Save Water, Save Energy, Save Cost! Sustainable Hydropowered Irrigation From Integrated Turbine Pump 

Official project title:    
EUREKA Eurostars project 113393: SHIFT! - Save Water, Save Energy, Save Cost! Sustainable Hydropowered Irrigation From Integrated Turbine Pump 

Project leader:               
Juan Carlo Intriago Zambrano, PhD Resesarcher 


Juan Carlo is a transdisciplinary PhD candidate from Ecuador. He bears a strong affinity for research focused on the Global South. He is a TU Delft | Global Initiative fellow and ambassador. 

His research focuses on hydro-powered pumps that are capable of creating water pressure while operating solely on hydraulic energy. These low-cost, environmentally sound devices are able to sustain pressurized smallholder irrigation. They may thus become enablers of wellbeing for impoverished farmers. Despite this seemingly clear potential, there is no ultimate perfect recipe for smallholders to uptake hydro-powered pumps effectively. What strategies can help in coping with many adoption barriers of all kinds? Juan Carlo is currently studying how innovative business models can facilitate this process while creating value for involved stakeholders. 


Given the significant number of smallholder farms worldwide (Lowder et al. 2016), intensifying their crop production is key for food security, as well as in creating positive impacts in their livelihoods. Amongst many challenges that smallholders face, proper water management is one of the most critical elements to achieve such objectives (Giordano et al. 2019). A way to improve (or enable) access to and control of irrigation water is by – yet not limited to – the use of pumping technologies to water lands that will remain otherwise (partly) unirrigated throughout the year. 

In this context, the Dutch company aQysta has developed the Barsha pump (BP), the first-ever commercial version of the spiral pumps. BPs, however, face several constraints that affect the decision-making and access of smallholders to this and other agricultural technologies, and thus to their benefits. On this subject, Product Service System (PSS) is a type of business model able to potentially cope with a number of restrictions of different nature. Moreover, if co-created with the feedback of the users, and by addressing contextual tensions of different cases, these models can be substantially richer than their top-down counterparts. In this PhD research project, six cases of the use of BPs have been addressed in Nepal and Malawi. Both primary and secondary data, analyzed qualitatively under the analytic induction approach, were collected through unstructured interviews and Q-methodology. Evidence shows a wide range of (non-)technical facilitating and hampering conditions for the BP, as well as preferences of the smallholders in regard to existing and proposed business model elements. Based on the corresponding analysis, a set of opportunities for an improved BP-based business model - PSS, aiming to fulfil several (and at times opposing) needs, is ultimately proposed in the paper.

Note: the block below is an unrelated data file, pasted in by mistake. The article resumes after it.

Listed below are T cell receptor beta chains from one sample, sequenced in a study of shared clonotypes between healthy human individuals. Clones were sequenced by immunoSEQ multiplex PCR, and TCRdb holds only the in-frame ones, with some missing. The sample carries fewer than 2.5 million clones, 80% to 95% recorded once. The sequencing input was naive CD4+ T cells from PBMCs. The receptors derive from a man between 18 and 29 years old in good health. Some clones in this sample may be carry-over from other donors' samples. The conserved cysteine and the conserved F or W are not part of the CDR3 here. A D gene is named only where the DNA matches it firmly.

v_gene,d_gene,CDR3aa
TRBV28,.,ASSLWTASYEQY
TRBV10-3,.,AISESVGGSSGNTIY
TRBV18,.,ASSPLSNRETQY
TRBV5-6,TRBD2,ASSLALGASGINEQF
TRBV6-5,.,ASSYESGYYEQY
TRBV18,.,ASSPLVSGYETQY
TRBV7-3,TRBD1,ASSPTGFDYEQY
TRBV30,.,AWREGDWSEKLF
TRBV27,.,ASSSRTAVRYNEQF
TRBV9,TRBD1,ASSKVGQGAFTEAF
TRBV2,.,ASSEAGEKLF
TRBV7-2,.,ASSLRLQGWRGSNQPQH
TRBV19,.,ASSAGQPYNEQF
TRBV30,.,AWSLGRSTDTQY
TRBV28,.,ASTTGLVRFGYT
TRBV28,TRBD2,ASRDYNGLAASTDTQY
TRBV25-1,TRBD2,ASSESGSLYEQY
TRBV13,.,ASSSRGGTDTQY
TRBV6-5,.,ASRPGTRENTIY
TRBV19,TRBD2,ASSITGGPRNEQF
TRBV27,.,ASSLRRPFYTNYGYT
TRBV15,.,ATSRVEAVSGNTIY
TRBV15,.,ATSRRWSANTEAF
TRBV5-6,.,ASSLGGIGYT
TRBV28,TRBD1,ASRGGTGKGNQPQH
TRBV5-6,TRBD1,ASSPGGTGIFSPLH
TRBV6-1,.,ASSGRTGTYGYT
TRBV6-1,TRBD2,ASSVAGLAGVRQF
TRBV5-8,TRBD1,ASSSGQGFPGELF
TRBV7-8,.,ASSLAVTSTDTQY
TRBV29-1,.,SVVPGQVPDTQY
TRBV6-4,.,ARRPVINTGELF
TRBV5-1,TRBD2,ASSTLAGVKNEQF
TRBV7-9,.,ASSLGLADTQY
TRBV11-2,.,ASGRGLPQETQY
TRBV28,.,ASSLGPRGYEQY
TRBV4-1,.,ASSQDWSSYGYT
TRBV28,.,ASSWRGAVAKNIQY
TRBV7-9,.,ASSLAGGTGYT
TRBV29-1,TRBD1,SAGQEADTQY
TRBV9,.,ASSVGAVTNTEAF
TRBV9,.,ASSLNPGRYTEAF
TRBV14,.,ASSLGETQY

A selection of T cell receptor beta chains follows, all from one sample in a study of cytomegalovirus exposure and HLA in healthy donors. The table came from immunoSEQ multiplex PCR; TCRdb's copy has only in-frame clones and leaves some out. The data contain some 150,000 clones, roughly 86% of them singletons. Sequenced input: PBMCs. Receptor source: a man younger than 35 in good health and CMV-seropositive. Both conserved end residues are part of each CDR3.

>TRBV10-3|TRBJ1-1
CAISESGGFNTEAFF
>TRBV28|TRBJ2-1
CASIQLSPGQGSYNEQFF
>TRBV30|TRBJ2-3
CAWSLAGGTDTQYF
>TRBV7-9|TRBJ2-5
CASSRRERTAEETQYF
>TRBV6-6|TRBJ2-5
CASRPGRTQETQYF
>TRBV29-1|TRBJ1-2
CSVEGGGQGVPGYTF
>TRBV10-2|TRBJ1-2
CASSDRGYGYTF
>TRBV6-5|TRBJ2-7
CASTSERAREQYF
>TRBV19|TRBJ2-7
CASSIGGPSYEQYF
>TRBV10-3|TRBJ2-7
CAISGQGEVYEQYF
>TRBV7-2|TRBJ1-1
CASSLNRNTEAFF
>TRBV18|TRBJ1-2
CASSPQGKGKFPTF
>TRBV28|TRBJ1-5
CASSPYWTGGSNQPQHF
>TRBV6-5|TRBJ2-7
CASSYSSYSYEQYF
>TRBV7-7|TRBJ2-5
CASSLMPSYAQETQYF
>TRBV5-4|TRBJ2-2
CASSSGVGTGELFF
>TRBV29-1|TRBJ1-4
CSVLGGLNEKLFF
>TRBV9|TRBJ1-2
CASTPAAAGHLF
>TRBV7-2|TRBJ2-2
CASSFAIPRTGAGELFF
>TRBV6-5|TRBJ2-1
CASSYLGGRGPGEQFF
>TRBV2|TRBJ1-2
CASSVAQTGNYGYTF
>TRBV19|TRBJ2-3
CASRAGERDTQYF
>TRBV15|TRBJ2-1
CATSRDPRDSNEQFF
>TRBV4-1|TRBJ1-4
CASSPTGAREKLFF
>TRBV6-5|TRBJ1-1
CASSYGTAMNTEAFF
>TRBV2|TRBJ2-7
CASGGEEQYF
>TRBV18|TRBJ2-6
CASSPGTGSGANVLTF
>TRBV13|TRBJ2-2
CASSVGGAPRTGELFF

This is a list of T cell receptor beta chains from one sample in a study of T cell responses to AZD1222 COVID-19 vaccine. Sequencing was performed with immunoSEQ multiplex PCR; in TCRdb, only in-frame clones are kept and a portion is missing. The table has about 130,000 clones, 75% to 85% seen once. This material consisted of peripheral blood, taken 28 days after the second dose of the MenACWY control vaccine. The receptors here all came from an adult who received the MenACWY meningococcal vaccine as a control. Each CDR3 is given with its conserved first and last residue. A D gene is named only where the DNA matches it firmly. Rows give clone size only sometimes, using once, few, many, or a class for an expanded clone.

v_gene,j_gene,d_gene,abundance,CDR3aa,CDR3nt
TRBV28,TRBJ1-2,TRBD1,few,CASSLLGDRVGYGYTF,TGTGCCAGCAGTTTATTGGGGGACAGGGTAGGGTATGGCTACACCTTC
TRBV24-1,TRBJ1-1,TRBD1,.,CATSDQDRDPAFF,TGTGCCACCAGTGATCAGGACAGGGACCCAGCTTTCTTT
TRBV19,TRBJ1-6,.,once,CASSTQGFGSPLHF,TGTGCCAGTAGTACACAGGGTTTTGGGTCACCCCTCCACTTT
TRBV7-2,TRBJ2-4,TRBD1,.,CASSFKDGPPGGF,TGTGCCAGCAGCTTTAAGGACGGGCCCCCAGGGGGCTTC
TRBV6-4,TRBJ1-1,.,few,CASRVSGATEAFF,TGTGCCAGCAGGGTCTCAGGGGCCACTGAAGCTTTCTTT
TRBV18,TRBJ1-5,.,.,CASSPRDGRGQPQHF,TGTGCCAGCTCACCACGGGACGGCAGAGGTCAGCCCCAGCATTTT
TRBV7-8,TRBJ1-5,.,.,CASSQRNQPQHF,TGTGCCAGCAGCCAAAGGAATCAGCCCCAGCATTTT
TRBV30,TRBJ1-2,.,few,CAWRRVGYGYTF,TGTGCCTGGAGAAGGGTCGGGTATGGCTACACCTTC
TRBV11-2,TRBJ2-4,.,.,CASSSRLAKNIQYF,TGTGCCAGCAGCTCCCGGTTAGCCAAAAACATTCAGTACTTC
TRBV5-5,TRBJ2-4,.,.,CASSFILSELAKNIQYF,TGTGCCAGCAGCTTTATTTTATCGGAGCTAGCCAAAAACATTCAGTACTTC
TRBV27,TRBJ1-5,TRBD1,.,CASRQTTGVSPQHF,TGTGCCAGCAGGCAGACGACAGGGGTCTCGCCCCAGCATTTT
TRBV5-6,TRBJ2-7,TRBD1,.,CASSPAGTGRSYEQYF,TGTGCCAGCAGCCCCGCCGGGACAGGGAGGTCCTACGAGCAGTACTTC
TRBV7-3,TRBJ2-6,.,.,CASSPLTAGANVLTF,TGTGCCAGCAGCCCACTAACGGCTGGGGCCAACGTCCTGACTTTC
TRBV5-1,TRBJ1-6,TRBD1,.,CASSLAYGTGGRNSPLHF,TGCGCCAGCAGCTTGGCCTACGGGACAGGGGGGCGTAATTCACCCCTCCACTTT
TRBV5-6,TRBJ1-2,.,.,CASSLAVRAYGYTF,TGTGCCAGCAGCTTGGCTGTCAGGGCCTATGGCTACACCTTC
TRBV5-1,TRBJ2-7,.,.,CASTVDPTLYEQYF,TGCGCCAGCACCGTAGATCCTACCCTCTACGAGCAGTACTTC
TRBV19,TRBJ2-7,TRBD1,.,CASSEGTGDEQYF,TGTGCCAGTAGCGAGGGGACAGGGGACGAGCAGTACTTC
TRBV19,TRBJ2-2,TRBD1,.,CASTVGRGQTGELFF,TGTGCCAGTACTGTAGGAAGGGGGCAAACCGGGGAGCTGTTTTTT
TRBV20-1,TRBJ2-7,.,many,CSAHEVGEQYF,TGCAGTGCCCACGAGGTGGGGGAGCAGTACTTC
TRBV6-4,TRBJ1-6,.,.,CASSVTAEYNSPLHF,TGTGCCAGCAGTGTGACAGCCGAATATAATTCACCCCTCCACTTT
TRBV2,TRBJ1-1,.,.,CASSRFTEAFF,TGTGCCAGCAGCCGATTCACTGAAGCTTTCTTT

Water pumping systems driven by renewable energies are more environmentally sound and, at times, less expensive alternatives to electric- or diesel-based ones. From these, hydro-powered pumps have further advantages. Nevertheless, these seem to be largely ignored nowadays. More than 800 scientific and non-scientific documents contributed to assemble their fragmented storylines. A total of 30 pressure-based hydro-powered pumping technologies worldwide have been classified and plotted in space and time. Although these do not present identifiable patterns, some noticeable clusters appear in regions such as Europe, South–Southeast Asia, and Eastern Africa, and in timeframes around 1960–1990, respectively. Some technologies have had a global impact and interest from their beginnings until contemporary times, others have been crucial for the development of specific countries, and other ones barely had almost imperceptible lives. All of them, nonetheless, have demonstrated to be a sound alternative to conventional pumping technologies, which can be unaffordable or inaccessible, particularly in remote and off-the-grid areas. Currently, hydro-powered pumping technologies face a regained momentum, hence a potentially promising future. However, researchers, manufacturers, and users need to be aware of the importance that management systems, as well as business models, pose for these technologies beyond their mere performance.